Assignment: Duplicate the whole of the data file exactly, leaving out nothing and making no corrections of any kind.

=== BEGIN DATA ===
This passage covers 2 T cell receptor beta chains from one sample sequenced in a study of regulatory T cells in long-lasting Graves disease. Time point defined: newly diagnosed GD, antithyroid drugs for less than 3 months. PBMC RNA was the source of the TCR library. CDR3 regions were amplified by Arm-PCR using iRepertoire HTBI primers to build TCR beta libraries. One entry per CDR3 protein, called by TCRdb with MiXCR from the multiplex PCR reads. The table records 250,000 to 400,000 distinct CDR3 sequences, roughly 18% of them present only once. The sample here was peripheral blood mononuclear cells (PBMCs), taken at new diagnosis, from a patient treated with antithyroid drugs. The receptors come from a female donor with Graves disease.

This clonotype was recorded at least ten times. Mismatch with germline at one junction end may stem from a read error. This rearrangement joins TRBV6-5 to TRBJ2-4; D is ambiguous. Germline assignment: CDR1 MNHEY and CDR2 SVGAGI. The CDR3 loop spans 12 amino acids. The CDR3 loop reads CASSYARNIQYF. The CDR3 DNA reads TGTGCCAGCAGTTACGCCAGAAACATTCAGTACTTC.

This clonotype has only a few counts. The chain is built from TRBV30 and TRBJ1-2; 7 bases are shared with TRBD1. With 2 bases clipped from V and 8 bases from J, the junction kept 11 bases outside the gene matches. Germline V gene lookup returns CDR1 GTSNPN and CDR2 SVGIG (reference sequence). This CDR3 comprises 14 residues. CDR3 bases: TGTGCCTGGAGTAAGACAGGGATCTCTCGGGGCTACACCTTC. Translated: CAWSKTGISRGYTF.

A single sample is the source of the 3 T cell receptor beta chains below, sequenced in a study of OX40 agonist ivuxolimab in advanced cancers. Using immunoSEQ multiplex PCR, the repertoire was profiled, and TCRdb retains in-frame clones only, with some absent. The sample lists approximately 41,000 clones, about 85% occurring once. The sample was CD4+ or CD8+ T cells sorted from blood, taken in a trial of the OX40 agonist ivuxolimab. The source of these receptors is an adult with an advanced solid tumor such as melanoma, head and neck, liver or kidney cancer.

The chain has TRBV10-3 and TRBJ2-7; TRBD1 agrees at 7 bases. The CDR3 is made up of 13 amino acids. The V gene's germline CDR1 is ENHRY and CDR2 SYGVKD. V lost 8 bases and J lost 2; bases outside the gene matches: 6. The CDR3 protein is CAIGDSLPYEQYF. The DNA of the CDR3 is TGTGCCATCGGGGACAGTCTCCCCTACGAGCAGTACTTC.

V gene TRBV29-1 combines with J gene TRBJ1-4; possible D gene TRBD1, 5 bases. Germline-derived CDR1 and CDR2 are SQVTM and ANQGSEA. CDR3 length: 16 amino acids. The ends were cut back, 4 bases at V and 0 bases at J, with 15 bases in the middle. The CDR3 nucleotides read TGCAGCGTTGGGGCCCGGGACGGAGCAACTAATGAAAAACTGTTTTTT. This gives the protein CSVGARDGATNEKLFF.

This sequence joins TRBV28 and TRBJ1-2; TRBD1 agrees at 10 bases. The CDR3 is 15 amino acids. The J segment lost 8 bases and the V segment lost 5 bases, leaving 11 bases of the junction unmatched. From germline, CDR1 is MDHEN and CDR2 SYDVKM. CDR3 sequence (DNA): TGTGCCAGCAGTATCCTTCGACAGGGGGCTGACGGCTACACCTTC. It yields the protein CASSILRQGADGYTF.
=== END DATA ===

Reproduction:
This passage covers 2 T cell receptor beta chains from one sample sequenced in a study of regulatory T cells in long-lasting Graves disease. Time point defined: newly diagnosed GD, antithyroid drugs for less than 3 months. PBMC RNA was the source of the TCR library. CDR3 regions were amplified by Arm-PCR using iRepertoire HTBI primers to build TCR beta libraries. One entry per CDR3 protein, called by TCRdb with MiXCR from the multiplex PCR reads. The table records 250,000 to 400,000 distinct CDR3 sequences, roughly 18% of them present only once. The sample here was peripheral blood mononuclear cells (PBMCs), taken at new diagnosis, from a patient treated with antithyroid drugs. The receptors come from a female donor with Graves disease.

This clonotype was recorded at least ten times. Mismatch with germline at one junction end may stem from a read error. This rearrangement joins TRBV6-5 to TRBJ2-4; D is ambiguous. Germline assignment: CDR1 MNHEY and CDR2 SVGAGI. The CDR3 loop spans 12 amino acids. The CDR3 loop reads CASSYARNIQYF. The CDR3 DNA reads TGTGCCAGCAGTTACGCCAGAAACATTCAGTACTTC.

This clonotype has only a few counts. The chain is built from TRBV30 and TRBJ1-2; 7 bases are shared with TRBD1. With 2 bases clipped from V and 8 bases from J, the junction kept 11 bases outside the gene matches. Germline V gene lookup returns CDR1 GTSNPN and CDR2 SVGIG (reference sequence). This CDR3 comprises 14 residues. CDR3 bases: TGTGCCTGGAGTAAGACAGGGATCTCTCGGGGCTACACCTTC. Translated: CAWSKTGISRGYTF.

A single sample is the source of the 3 T cell receptor beta chains below, sequenced in a study of OX40 agonist ivuxolimab in advanced cancers. Using immunoSEQ multiplex PCR, the repertoire was profiled, and TCRdb retains in-frame clones only, with some absent. The sample lists approximately 41,000 clones, about 85% occurring once. The sample was CD4+ or CD8+ T cells sorted from blood, taken in a trial of the OX40 agonist ivuxolimab. The source of these receptors is an adult with an advanced solid tumor such as melanoma, head and neck, liver or kidney cancer.

The chain has TRBV10-3 and TRBJ2-7; TRBD1 agrees at 7 bases. The CDR3 is made up of 13 amino acids. The V gene's germline CDR1 is ENHRY and CDR2 SYGVKD. V lost 8 bases and J lost 2; bases outside the gene matches: 6. The CDR3 protein is CAIGDSLPYEQYF. The DNA of the CDR3 is TGTGCCATCGGGGACAGTCTCCCCTACGAGCAGTACTTC.

V gene TRBV29-1 combines with J gene TRBJ1-4; possible D gene TRBD1, 5 bases. Germline-derived CDR1 and CDR2 are SQVTM and ANQGSEA. CDR3 length: 16 amino acids. The ends were cut back, 4 bases at V and 0 bases at J, with 15 bases in the middle. The CDR3 nucleotides read TGCAGCGTTGGGGCCCGGGACGGAGCAACTAATGAAAAACTGTTTTTT. This gives the protein CSVGARDGATNEKLFF.

This sequence joins TRBV28 and TRBJ1-2; TRBD1 agrees at 10 bases. The CDR3 is 15 amino acids. The J segment lost 8 bases and the V segment lost 5 bases, leaving 11 bases of the junction unmatched. From germline, CDR1 is MDHEN and CDR2 SYDVKM. CDR3 sequence (DNA): TGTGCCAGCAGTATCCTTCGACAGGGGGCTGACGGCTACACCTTC. It yields the protein CASSILRQGADGYTF.